Juhan Maaker

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Juhan Maaker
Juhan Maaker.jpg
Born (1845-03-26)26 March 1845
Muda, Hiiumaa
Died 21 September 1930(1930-09-21) (aged 85)
Muda, Hiiumaa
Nationality Estonian
Other names Torupilli-Juss
Occupation folk musician
Known for bagpipe

Juhan Maaker (26 March [O.S. 14 March] 1845 in Muda, Hiiumaa - 21 September 1930 in Muda, Hiiumaa)[1] nicknamed Torupilli-Juss was an Estonian folk musician, a player of the Estonian bagpipe. He was considered one of the most popular players at the time called the king of bagpipe players.[2]

During his lifetime Juhan Maaker performed with great success in hundreds of concert halls and became popular all over Estonia [3] and also in Finland.[4] In 1927-28 he took part of five concert tours in Estonia organized by August Pulst, an activist in promoting folk music in cooperation with the Estonian Open-Air Museum Society giving all together 244 concerts.[5]

36 pieces performed by Juhan Maakeri have been preserved and digitized from Phonograph wax cylinders found in the Estonian Literature museum.[6]

During his lifetime a sculpture of Juhan Maaker was made by the Estonian National Museum's sponsorship.[4]

After Juhan Maaker's nephew Aleksander Maaker (1890–1968) death there was only one surviving bagpipe player alive in Estonia: Olev Roomet who became the revivalist of bagpipe in the country by training 25 new players in the 1970s.[7]

In modern times bagpipe playing is a part of the curriculum at University of Tartu Viljandi Culture Academy's Traditional Music faculty and in a number of regular music schools around the country.[8]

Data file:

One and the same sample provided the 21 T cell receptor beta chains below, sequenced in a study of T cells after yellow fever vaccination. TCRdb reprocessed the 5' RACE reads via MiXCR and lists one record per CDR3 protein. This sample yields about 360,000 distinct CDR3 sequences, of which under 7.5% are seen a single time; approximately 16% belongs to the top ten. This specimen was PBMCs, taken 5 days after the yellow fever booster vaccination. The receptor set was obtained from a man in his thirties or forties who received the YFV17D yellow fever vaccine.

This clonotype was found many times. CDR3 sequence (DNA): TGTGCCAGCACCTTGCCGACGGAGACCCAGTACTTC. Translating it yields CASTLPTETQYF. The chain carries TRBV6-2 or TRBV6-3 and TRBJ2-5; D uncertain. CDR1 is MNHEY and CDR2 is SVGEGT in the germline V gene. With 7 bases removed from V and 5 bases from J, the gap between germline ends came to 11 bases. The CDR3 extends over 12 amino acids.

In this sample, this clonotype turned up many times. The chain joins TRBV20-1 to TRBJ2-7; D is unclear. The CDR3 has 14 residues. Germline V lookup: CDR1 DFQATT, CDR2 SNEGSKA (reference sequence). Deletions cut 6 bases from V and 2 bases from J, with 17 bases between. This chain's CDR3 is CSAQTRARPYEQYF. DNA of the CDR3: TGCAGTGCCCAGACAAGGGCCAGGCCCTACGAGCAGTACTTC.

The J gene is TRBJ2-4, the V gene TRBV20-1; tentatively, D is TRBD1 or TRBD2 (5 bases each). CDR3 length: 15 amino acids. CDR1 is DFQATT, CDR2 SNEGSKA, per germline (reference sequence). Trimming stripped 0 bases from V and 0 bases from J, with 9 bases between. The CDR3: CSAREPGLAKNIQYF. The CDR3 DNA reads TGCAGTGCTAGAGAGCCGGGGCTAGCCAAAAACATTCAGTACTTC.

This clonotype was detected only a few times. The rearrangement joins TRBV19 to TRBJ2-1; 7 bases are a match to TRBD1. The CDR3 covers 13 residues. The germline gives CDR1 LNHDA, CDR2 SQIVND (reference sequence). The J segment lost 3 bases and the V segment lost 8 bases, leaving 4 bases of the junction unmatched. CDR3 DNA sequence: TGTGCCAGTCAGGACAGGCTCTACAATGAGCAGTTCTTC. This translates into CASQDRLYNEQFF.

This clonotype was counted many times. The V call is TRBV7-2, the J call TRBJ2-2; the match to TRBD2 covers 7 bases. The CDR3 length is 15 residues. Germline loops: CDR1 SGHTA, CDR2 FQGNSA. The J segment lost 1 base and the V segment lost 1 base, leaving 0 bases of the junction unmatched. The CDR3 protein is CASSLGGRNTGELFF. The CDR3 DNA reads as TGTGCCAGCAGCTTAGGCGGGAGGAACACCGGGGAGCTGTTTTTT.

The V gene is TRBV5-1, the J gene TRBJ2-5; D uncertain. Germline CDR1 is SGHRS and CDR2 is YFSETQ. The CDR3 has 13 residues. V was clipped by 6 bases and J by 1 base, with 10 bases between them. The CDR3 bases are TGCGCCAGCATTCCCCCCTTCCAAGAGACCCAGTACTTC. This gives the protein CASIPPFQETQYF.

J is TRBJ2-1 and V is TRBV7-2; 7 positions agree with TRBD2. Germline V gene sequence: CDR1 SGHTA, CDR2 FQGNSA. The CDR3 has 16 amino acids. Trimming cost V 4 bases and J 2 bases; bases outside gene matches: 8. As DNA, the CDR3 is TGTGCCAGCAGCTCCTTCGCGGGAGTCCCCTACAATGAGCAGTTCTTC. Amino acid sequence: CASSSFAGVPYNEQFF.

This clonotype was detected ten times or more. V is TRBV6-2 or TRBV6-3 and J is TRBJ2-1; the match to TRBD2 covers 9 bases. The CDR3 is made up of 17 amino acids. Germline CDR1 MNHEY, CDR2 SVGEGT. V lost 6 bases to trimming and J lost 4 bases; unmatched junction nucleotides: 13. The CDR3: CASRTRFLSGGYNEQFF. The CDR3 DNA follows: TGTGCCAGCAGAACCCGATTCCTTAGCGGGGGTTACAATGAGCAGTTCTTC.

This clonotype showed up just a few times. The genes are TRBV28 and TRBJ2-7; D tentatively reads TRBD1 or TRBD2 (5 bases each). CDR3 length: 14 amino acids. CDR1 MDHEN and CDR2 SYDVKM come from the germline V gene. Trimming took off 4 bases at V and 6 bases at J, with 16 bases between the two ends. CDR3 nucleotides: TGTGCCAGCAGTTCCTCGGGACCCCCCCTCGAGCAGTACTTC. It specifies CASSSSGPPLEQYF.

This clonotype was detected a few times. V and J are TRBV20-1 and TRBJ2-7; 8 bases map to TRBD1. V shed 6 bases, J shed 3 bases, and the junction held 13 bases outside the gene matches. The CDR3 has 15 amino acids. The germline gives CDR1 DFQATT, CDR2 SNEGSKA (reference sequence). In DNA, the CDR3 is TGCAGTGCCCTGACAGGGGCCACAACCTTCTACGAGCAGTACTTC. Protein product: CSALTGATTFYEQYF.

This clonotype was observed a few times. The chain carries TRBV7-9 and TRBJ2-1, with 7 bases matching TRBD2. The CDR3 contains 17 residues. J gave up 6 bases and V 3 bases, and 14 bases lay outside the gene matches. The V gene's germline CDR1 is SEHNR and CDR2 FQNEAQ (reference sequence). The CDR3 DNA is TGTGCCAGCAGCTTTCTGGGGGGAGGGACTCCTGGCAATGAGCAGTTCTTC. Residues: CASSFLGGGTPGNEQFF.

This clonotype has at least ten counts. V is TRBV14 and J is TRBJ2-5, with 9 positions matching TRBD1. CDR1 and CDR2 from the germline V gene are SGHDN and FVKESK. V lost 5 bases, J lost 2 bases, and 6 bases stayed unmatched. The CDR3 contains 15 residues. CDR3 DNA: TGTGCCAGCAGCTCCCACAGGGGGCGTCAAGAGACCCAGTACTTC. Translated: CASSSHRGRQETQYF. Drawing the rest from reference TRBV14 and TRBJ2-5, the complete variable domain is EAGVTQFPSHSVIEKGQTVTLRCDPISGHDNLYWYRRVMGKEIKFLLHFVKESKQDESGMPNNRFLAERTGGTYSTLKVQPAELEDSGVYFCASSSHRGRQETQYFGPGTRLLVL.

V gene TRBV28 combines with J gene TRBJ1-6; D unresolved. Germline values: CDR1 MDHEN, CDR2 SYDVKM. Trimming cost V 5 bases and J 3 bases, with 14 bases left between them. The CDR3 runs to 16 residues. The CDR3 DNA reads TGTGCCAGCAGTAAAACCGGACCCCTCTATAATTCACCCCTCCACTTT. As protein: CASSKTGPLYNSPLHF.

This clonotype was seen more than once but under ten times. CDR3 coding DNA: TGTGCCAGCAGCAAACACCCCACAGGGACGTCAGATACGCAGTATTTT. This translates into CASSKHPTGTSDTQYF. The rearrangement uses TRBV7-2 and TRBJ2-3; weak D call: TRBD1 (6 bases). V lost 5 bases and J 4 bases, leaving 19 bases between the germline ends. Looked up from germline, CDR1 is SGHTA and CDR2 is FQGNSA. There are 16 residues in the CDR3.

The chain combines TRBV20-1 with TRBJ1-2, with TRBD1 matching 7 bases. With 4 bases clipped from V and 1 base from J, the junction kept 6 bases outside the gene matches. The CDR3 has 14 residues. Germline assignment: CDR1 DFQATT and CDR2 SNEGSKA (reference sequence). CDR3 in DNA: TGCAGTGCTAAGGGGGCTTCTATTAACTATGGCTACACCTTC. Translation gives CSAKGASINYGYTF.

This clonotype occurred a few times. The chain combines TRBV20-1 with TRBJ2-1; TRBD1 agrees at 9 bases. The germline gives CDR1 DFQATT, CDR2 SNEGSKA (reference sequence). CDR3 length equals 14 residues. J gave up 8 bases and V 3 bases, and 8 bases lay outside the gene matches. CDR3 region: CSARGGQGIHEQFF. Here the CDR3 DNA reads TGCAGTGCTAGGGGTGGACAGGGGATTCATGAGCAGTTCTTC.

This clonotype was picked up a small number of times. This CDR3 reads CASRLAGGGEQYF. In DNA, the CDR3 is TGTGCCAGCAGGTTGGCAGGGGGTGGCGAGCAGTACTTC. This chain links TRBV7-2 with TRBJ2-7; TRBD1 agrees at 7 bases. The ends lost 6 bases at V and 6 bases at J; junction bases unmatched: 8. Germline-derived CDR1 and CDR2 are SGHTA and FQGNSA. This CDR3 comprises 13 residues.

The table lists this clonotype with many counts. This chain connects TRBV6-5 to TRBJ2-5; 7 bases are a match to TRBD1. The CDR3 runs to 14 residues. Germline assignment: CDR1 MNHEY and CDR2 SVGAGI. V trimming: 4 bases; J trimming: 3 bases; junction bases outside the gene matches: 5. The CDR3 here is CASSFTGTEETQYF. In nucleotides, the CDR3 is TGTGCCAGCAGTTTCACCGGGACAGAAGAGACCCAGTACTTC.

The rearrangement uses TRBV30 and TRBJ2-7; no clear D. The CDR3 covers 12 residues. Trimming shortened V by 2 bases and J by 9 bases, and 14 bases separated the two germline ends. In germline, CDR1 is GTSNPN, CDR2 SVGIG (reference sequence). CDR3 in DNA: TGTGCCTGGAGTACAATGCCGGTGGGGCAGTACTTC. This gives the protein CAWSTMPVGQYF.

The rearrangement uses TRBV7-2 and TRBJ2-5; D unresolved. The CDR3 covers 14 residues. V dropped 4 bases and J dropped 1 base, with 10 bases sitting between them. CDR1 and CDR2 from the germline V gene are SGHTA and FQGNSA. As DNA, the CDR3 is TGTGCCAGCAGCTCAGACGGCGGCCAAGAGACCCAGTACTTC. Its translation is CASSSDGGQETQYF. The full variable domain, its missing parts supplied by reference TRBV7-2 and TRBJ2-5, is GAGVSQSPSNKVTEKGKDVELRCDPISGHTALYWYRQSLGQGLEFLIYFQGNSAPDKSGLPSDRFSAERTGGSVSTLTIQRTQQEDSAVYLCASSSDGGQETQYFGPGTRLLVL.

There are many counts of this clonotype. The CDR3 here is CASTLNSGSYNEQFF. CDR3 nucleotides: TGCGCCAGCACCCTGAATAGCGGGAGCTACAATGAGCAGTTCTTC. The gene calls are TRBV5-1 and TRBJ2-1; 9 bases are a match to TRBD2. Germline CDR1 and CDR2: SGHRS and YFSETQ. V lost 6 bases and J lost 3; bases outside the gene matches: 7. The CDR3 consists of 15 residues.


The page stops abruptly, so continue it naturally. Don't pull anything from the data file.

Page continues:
1. ^ (Estonian) "Sünnipäevad: 26. MÄRTS". tele2.ee. Retrieved 18 May 2011. 
  2. ^ cätlin jaago (February 2005). "bagpipe "One goose makes two sounds."". Estonian Institute. Retrieved 18 May 2011. 
  3. ^ Krista and Raivo Sildoja (2004). "ESTONIAN TRADITIONAL MUSIC". rahvamuusika.ee. Retrieved 18 May 2011. 
  4. ^ a b (Estonian)"Muda küla". eestigiid.ee. Retrieved 18 May 2011. 
  5. ^ Kristin Kuutma. "CHANGES IN FOLK CULTURE AND FOLKLORE ENSEMBLES". Retrieved 18 May 2011. 
  6. ^ (Estonian)Aime Jõgi (2004-10-15). "Parimad esinejad". sakala.ee. Retrieved 18 May 2011. 
  7. ^ Tõnurist, Igor; Conservatoire royal de musique de Bruxelles. Musée instrumental (1976). "THE ESTONIAN BAGPIPE". Brussels Museum of Musical Instruments bulletin. F. Knuf. p. 53. Retrieved 16 May 2011. 
  8. ^ (Estonian) "Torupill". folk.ee. Retrieved 18 May 2011.